Using invariant altitude (hinv) for mapping of the radiation belt fluxes in the low-altitude environment
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Mapping of the radiation belt environment in the classical (B, L) invariant coordinates is rather poorly resolved at low altitudes where the SAMPEX and DEMETER missions are collecting scientific data. This lack of adequate spatial resolution at low altitudes has been pointed out since 1986. A simple solution to this standing problem is proposed in this article. We recall alternative coordinates that were proposed in the 90s to improve the spatial resolution of binning meshes and radiation belt maps in the lowaltitude region, i.e., near the atmospheric cutoff. Next, we define a new coordinate: The "invariant altitude," hinv, that we recommend instead of B or other invariant drift shell coordinates like B/B0 or α0, the equatorial pitch angle. In McIlwain's reference dipole, the new coordinate, hinv, corresponds to the altitude (in units of km) of mirror points of particles which have given values of B and I or L, calculated by using a geomagnetic field model like the International Geomagnetic Reference Field. The advantages and limitations of the new hinv coordinate are presented. For illustration, the distributions of the omnidirectional fluxes of electrons and protons predicted by the standard AE8 and AP8 radiation belt models are displayed using this new invariant coordinate, as well as by using alternative invariant coordinates like B/B0 or α0. A set of orbits of the SAMPEX, DEMETER, and CRRES spacecraft are displayed in these different coordinate systems to illustrate the advantage of using the invariant altitude hinv to map the radiation belt environment at low altitudes.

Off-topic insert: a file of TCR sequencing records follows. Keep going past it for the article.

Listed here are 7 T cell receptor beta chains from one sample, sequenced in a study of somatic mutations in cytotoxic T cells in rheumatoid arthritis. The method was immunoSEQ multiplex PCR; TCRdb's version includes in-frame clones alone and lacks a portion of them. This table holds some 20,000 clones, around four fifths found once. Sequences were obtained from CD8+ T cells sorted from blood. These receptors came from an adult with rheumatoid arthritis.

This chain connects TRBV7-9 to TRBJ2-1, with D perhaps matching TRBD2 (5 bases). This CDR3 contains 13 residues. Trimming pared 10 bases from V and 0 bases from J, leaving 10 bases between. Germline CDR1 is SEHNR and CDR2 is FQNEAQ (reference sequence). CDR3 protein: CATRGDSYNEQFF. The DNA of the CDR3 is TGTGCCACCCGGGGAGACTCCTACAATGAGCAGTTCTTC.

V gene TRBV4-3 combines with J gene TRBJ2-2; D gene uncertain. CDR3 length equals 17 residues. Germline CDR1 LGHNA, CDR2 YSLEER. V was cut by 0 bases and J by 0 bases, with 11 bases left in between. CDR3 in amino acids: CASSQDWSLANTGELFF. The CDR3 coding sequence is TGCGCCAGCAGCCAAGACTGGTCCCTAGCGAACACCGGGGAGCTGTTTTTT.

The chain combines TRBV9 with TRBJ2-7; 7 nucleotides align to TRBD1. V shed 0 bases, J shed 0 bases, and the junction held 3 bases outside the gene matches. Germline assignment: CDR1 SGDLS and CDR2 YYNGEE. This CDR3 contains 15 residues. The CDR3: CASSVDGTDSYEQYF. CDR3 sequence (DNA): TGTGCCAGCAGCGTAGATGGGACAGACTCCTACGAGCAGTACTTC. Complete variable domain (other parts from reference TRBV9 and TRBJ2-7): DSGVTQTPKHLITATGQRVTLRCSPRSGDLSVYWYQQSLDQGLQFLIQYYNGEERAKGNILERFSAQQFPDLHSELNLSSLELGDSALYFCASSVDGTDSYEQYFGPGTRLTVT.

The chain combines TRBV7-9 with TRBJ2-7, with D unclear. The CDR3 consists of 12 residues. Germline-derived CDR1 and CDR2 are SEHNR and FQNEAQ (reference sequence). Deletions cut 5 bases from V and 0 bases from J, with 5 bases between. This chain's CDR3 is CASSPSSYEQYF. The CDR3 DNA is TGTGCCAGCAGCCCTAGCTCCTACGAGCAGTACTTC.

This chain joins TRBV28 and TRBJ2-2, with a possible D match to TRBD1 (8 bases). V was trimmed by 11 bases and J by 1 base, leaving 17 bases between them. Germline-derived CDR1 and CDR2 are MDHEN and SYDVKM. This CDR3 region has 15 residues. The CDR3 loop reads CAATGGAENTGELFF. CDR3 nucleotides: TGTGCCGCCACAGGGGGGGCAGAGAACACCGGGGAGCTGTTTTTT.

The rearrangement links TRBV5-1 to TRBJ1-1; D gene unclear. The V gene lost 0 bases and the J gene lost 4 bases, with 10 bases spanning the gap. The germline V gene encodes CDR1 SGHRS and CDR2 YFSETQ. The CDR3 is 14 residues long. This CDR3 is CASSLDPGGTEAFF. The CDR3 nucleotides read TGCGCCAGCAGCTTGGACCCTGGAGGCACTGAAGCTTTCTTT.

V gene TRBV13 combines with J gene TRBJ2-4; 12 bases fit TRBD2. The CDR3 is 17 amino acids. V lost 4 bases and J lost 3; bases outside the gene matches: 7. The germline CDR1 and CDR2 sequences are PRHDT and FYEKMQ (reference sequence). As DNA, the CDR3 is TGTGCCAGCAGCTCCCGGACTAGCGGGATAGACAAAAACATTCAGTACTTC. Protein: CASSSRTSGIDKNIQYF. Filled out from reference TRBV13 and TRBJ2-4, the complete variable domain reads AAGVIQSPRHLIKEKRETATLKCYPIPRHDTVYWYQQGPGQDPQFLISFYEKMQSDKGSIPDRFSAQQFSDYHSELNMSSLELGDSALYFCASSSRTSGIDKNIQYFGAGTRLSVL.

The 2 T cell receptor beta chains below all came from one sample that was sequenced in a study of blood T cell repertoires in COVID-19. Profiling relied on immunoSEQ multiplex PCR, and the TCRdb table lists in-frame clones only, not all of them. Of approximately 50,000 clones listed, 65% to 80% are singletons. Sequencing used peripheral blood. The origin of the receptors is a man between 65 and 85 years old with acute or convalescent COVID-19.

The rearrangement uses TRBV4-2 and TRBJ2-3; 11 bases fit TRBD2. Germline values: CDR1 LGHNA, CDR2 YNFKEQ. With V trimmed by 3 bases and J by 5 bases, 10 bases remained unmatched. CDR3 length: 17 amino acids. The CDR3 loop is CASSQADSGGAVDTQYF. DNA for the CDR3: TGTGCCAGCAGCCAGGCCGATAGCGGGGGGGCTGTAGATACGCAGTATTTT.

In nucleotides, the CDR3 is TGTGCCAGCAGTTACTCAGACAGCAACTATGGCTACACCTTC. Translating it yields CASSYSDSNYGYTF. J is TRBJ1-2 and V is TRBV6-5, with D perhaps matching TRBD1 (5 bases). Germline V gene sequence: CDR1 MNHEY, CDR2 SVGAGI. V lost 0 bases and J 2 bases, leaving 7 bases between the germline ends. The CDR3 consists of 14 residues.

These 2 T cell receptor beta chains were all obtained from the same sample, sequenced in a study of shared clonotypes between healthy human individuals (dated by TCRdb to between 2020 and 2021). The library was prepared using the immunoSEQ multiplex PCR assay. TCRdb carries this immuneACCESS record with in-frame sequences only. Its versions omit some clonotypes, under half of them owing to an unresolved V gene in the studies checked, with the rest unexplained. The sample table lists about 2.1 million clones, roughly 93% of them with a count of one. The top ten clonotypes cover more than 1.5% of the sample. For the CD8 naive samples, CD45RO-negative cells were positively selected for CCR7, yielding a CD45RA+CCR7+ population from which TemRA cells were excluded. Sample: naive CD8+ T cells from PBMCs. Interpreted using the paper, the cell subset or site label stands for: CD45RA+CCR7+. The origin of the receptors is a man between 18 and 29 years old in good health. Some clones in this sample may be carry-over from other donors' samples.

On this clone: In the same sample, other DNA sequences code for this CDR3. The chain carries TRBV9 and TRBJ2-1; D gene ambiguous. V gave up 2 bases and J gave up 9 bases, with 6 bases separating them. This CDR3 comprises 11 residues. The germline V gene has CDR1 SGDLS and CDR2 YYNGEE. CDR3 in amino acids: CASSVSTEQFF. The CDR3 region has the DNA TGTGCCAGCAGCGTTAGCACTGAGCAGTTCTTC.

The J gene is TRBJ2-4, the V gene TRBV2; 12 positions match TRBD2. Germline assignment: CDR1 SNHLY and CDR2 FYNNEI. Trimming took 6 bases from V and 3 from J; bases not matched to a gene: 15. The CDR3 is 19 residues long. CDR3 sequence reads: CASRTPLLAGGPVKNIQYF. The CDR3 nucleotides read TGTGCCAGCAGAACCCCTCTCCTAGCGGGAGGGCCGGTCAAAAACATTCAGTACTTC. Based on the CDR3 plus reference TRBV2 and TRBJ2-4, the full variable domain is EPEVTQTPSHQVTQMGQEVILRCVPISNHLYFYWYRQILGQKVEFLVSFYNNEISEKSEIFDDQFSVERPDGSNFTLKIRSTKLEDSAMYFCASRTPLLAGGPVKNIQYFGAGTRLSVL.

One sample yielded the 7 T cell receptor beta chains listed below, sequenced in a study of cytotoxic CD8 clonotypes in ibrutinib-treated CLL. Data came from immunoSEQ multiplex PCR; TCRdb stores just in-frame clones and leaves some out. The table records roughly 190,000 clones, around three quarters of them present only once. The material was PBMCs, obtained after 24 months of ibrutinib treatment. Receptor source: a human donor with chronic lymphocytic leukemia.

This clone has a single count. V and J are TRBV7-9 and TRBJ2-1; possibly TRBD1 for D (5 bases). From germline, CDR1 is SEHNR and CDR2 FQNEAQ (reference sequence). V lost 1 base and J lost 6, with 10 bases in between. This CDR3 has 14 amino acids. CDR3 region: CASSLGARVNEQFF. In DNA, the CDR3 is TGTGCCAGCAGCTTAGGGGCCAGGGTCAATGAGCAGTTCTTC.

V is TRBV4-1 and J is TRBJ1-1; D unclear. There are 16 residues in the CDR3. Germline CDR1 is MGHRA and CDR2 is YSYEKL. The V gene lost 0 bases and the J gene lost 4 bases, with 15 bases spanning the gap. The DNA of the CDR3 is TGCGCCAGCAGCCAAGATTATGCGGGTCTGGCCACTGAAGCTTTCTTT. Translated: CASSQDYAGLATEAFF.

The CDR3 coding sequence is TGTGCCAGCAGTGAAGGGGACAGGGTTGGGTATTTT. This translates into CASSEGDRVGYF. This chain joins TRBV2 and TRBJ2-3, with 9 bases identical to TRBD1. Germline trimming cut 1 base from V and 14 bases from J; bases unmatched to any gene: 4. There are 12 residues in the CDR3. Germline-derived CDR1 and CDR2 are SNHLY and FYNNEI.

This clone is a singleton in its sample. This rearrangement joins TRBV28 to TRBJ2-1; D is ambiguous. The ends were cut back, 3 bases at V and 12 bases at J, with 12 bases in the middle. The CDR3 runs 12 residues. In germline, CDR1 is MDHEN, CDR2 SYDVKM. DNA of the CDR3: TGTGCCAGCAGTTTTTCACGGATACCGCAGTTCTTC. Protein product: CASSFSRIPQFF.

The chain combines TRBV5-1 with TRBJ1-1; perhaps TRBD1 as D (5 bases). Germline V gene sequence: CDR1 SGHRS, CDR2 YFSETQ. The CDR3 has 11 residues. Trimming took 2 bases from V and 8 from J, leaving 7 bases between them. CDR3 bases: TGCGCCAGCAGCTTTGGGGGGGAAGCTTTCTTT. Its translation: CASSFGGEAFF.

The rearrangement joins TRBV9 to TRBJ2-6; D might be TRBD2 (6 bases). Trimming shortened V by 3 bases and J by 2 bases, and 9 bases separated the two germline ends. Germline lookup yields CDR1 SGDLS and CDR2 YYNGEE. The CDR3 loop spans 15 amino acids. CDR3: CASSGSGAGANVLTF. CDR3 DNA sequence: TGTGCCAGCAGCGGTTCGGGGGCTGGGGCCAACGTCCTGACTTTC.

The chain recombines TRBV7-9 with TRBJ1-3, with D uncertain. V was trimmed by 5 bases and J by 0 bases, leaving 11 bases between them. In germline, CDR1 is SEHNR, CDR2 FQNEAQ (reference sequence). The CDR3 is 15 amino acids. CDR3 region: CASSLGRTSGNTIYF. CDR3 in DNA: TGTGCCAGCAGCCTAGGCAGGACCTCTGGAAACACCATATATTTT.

CitationCabrera, J.; Lemaire, J. (2007). Using invariant altitude (hinv) for mapping of the radiation belt fluxes in the low-altitude environment. , Space Weather, Vol. 5, Issue 4, S04007, DOI: 10.1029/2006SW000263.